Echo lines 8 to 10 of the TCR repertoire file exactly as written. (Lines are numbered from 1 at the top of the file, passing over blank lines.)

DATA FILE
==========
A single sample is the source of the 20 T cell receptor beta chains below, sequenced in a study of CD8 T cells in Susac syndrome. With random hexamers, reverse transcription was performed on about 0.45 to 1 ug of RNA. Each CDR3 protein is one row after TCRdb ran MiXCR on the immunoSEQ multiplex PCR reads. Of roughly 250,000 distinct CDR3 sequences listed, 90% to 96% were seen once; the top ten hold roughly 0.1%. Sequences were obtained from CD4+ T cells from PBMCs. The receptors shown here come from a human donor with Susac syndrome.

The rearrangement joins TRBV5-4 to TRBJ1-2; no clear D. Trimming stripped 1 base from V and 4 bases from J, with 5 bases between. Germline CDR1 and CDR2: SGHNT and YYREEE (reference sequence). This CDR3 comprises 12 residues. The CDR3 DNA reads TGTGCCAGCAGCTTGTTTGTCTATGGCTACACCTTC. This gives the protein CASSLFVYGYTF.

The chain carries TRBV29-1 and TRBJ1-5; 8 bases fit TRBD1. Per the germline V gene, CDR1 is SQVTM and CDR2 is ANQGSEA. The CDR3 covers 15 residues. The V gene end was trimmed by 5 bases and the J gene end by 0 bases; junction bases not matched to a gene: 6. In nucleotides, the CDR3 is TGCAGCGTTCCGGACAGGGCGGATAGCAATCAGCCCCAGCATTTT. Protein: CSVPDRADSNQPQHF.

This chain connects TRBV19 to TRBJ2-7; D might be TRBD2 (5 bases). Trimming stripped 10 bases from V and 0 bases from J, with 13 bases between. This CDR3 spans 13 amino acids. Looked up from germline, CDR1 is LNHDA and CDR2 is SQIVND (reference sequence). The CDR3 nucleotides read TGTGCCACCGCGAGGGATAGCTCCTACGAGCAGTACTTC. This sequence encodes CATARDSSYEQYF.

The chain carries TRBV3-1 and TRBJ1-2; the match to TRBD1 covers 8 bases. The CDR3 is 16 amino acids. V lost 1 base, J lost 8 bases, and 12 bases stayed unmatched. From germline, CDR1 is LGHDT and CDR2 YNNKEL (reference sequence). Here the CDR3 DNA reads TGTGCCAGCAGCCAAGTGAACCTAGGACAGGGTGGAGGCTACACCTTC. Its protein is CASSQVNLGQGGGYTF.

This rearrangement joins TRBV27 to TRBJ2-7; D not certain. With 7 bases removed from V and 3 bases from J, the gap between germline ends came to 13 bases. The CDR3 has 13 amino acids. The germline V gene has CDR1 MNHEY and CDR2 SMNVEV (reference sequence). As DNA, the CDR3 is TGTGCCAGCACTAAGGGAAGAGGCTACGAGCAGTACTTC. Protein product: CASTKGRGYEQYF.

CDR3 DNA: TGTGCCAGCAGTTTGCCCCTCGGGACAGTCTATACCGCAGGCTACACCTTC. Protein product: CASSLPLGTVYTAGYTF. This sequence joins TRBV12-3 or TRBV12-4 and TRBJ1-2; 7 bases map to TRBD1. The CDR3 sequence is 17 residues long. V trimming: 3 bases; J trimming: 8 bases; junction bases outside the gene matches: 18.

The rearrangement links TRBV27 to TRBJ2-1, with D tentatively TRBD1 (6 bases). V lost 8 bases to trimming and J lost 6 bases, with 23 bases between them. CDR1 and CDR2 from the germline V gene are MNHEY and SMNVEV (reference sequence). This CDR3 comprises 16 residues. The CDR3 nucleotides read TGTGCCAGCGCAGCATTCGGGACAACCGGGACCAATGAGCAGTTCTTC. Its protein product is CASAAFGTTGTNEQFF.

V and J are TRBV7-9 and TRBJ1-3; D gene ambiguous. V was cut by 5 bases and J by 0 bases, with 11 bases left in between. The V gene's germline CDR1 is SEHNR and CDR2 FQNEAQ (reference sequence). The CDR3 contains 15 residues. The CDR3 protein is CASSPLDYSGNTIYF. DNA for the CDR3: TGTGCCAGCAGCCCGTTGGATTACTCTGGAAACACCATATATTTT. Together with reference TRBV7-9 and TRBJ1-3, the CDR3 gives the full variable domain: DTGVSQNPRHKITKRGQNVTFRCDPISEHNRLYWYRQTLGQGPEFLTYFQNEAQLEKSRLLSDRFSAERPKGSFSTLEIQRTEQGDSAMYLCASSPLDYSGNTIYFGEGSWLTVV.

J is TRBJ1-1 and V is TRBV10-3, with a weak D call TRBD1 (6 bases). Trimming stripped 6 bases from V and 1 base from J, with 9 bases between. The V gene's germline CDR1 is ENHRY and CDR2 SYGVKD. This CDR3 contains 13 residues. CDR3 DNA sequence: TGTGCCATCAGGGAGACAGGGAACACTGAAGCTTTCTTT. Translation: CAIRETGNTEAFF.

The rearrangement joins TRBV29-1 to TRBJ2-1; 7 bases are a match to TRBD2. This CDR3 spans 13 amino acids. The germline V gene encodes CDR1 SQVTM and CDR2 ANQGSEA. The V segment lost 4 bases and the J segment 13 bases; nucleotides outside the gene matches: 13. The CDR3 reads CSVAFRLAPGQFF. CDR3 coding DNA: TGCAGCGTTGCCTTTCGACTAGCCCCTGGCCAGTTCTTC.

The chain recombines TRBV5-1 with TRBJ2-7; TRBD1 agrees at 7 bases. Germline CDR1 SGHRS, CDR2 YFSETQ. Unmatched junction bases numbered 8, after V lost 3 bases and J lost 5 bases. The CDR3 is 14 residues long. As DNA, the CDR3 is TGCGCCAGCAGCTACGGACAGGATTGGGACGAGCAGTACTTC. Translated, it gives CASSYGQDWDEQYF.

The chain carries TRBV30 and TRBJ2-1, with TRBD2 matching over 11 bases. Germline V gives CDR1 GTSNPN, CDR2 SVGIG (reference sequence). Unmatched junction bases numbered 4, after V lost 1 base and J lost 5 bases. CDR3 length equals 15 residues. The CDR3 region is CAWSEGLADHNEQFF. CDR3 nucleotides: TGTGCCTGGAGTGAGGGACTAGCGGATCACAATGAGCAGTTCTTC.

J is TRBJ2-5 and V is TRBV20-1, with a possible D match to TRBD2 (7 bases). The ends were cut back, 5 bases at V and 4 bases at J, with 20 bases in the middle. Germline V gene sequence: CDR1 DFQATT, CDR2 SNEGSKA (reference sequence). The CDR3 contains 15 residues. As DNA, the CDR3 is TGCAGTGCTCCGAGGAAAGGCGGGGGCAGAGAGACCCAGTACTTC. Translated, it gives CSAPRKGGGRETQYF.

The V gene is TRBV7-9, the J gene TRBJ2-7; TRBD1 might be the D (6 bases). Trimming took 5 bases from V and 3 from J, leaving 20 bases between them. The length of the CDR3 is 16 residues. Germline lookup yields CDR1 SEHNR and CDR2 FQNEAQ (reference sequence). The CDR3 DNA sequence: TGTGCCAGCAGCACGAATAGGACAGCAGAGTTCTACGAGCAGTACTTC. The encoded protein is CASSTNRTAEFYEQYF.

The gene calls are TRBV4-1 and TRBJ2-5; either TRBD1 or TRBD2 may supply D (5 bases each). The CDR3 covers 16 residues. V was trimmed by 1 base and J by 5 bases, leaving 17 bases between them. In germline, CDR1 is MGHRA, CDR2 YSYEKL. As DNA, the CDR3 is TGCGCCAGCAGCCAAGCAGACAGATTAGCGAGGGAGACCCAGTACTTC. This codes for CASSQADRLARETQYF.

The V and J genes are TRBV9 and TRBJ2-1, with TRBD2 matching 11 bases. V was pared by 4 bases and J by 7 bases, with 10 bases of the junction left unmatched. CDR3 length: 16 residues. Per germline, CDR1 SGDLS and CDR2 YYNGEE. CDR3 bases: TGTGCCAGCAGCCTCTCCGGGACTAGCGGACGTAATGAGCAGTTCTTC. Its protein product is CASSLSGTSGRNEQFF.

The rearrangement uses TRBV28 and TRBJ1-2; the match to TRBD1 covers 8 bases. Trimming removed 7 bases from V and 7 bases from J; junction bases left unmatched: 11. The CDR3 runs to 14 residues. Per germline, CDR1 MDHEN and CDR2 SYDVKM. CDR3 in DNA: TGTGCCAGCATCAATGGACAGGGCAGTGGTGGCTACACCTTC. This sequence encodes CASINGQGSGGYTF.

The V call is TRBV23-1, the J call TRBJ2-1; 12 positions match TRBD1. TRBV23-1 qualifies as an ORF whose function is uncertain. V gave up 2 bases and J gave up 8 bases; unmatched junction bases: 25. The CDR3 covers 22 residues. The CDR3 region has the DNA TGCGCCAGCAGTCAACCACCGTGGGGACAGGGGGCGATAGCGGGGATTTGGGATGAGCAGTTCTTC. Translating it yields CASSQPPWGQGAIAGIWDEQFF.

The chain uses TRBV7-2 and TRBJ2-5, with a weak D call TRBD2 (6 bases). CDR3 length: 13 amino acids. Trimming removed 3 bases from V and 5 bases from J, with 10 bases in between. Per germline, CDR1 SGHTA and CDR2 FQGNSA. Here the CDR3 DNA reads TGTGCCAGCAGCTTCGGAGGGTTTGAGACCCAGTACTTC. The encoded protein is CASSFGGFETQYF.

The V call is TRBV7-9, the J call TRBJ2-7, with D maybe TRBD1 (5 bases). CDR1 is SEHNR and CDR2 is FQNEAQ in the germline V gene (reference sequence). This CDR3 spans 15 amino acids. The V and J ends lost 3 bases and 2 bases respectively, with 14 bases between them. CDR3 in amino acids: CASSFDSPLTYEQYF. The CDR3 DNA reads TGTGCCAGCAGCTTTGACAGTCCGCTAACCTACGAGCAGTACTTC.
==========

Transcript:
The rearrangement links TRBV27 to TRBJ2-1, with D tentatively TRBD1 (6 bases). V lost 8 bases to trimming and J lost 6 bases, with 23 bases between them. CDR1 and CDR2 from the germline V gene are MNHEY and SMNVEV (reference sequence). This CDR3 comprises 16 residues. The CDR3 nucleotides read TGTGCCAGCGCAGCATTCGGGACAACCGGGACCAATGAGCAGTTCTTC. Its protein product is CASAAFGTTGTNEQFF.

V and J are TRBV7-9 and TRBJ1-3; D gene ambiguous. V was cut by 5 bases and J by 0 bases, with 11 bases left in between. The V gene's germline CDR1 is SEHNR and CDR2 FQNEAQ (reference sequence). The CDR3 contains 15 residues. The CDR3 protein is CASSPLDYSGNTIYF. DNA for the CDR3: TGTGCCAGCAGCCCGTTGGATTACTCTGGAAACACCATATATTTT. Together with reference TRBV7-9 and TRBJ1-3, the CDR3 gives the full variable domain: DTGVSQNPRHKITKRGQNVTFRCDPISEHNRLYWYRQTLGQGPEFLTYFQNEAQLEKSRLLSDRFSAERPKGSFSTLEIQRTEQGDSAMYLCASSPLDYSGNTIYFGEGSWLTVV.

J is TRBJ1-1 and V is TRBV10-3, with a weak D call TRBD1 (6 bases). Trimming stripped 6 bases from V and 1 base from J, with 9 bases between. The V gene's germline CDR1 is ENHRY and CDR2 SYGVKD. This CDR3 contains 13 residues. CDR3 DNA sequence: TGTGCCATCAGGGAGACAGGGAACACTGAAGCTTTCTTT. Translation: CAIRETGNTEAFF.